Broadgate CYCLOPS junction-3

Get involved with cycling at free event to mark the official opening of Preston's new CYCLOPS junction

Members of the public are invited to a free community event in Preston on Sunday 9th July to raise awareness of and officially open a new type of junction designed to make travel easier and safer for people walking, wheeling and cycling.

Situated in the Broadgate area of Preston where Fishergate Hill and Strand Road meet, the new CYCLOPS (Cycle Optimised Protected Signals) junction is the first of its kind in Lancashire and is part of the county council's commitment to supporting healthier active travel choices and tackling climate change by encouraging those who can, to make fewer car journeys.

An opening event is being held at the new Broadgate CYCLOPS junction on Sunday 9th July between 11:30am and 3pm for people to come and see the scheme and get involved with cycling.

There will be bicycles available to try out and a mechanic on hand if your bike needs a minor repair. You can even ride the 'smoothie bike', using pedal power to blend yourself a free well-earned drink! 

Local businesses taking part in the event include Leisure Lakes, Pennine Events and Preston Pedals.

People will also be on-hand to help to register on the 'Love to Ride' app, which helps you to track your bike miles, see your carbon savings, set goals, and find help and support to ride more often. Once registered, there are some fabulous prizes to be won just for logging your bike rides.

The award-winning CYCLOPS concept was first developed by Transport for Greater Manchester and is now appearing in more and more towns and cities across the UK.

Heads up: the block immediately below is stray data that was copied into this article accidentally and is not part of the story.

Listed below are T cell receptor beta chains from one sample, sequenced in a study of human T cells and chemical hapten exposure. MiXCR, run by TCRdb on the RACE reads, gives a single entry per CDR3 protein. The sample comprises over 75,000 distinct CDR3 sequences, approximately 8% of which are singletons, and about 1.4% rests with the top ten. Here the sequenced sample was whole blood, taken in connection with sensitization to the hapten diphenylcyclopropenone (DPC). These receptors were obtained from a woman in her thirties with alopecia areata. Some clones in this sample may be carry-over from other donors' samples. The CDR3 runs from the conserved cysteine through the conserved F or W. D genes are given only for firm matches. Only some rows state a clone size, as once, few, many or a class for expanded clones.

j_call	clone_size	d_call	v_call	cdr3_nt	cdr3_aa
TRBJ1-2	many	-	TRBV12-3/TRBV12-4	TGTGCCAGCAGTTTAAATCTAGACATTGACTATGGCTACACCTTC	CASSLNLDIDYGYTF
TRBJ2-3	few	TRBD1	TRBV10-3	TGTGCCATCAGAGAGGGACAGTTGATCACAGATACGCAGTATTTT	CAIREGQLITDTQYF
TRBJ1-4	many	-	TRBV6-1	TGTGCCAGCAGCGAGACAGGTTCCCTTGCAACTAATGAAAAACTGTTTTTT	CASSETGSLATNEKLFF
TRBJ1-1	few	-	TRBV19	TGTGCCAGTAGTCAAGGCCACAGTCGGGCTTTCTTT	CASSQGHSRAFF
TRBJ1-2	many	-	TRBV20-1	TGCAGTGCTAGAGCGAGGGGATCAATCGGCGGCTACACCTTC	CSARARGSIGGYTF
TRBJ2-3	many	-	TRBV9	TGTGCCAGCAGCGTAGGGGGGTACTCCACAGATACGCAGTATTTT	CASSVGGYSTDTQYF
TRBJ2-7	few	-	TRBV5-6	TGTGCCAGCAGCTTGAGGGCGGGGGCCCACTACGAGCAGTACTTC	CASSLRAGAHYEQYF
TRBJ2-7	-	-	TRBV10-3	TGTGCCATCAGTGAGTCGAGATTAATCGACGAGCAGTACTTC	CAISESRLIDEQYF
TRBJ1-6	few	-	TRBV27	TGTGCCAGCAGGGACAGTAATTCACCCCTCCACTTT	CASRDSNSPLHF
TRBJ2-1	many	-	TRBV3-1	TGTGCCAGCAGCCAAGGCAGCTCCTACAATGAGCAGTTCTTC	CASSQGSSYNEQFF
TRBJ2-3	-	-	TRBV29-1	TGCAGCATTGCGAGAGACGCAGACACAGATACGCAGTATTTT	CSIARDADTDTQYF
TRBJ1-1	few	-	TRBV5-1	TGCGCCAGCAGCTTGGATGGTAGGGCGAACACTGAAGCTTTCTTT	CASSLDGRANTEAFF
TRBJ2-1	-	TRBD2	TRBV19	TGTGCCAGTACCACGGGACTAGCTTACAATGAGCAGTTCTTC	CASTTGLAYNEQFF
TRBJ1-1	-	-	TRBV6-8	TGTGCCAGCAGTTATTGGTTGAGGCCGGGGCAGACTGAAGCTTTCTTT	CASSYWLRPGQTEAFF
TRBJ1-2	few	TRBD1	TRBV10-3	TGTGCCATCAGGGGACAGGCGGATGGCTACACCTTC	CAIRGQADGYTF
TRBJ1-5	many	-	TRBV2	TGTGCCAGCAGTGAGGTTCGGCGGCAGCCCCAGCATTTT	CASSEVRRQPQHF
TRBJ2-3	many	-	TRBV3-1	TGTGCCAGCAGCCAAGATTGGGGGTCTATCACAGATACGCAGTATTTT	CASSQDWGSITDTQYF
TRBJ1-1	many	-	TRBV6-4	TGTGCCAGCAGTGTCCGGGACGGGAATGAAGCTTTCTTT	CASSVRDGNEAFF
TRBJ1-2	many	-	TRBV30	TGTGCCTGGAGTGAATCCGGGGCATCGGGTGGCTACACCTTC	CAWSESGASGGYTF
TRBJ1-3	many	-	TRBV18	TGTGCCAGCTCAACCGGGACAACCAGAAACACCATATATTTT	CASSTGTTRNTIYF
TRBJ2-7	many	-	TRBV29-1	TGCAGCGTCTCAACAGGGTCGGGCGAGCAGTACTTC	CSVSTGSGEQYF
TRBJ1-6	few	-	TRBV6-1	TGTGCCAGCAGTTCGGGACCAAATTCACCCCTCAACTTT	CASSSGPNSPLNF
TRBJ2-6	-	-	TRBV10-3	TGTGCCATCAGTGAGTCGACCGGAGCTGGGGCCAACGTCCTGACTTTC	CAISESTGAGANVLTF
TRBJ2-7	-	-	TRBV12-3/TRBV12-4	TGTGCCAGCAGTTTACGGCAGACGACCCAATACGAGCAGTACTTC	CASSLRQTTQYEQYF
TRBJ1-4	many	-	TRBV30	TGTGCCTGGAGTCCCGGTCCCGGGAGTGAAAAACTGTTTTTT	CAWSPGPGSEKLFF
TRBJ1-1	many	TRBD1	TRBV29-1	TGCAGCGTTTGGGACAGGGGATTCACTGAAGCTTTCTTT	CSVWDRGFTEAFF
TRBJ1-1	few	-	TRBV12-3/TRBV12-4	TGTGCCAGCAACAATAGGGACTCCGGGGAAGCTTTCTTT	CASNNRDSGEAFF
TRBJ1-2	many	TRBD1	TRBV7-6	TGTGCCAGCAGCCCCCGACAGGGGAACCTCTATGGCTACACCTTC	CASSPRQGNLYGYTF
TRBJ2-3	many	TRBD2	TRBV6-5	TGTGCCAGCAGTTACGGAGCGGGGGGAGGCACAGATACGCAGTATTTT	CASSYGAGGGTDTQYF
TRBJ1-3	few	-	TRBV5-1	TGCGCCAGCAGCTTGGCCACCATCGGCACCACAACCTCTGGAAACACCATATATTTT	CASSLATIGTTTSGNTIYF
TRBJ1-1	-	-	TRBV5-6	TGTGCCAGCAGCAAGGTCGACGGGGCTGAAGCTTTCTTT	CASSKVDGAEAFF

These junctions differ from traditional designs by separating people walking or wheeling and those who are cycling from each other as well as from motor vehicles to reduce the possibility of collisions and improve safety for everyone.

A key feature of a CYCLOPS junction is an orbital cycle track that circles the junction, providing an alternative off-road route to protect cyclists from general traffic while allowing everyone to use the junction safely.

People walking/wheeling are provided with more space at the junction and have dedicated crossings, which are separated from cycle crossing points, unlike more traditional crossings.

'Mini' zebra crossings are also used on the footway to provide pedestrians with priority when crossing the cycle track, helping to protect vulnerable users.

Broadgate CYCLOPS junction-4

The new junction is the first of its kind in Lancashire

Located on a key transport corridor linking Preston and South Ribble, connecting the urban areas of Broadgate and Penwortham, the junction provides access to the city centre, including Preston railway station and Preston bus station.

The CYCLOPS junction also serves the traffic-free Guild Wheel circular route, which benefits from the inclusion of two-way cycle crossings in two locations, providing direct links across the Guild Wheel cycle route and to the Penwortham to Preston Cycleway.

County Councillor Scott Smith, lead member for highways and active travel for Lancashire County Council, said: "The award-winning CYCLOPS concept, first piloted in Greater Manchester and adapted now for Lancashire, is now appearing in more and more towns and cities across the UK.

"It's great to see Lancashire's first CYCLOPS junction up and running and, while it may take a little getting used to, I am confident all road users will feel its benefits.

"I'd like to encourage local residents to come out, have a look at the new junction and perhaps even have a go at our event on Sunday 9 July.

"Encouraging more people to ditch the car and take up more active forms of travel, particularly when travelling in and around Preston city centre, is a big goal of ours.

"Our new CYCLOPS junction will help people do that, and will make this busy junction easier and safer for all."

For more information about the Broadgate and Fishergate Hill CYCLOPS junction, visit Penwortham to Preston Cycleway - Lancashire County Council

*All images courtesy of Keith Martin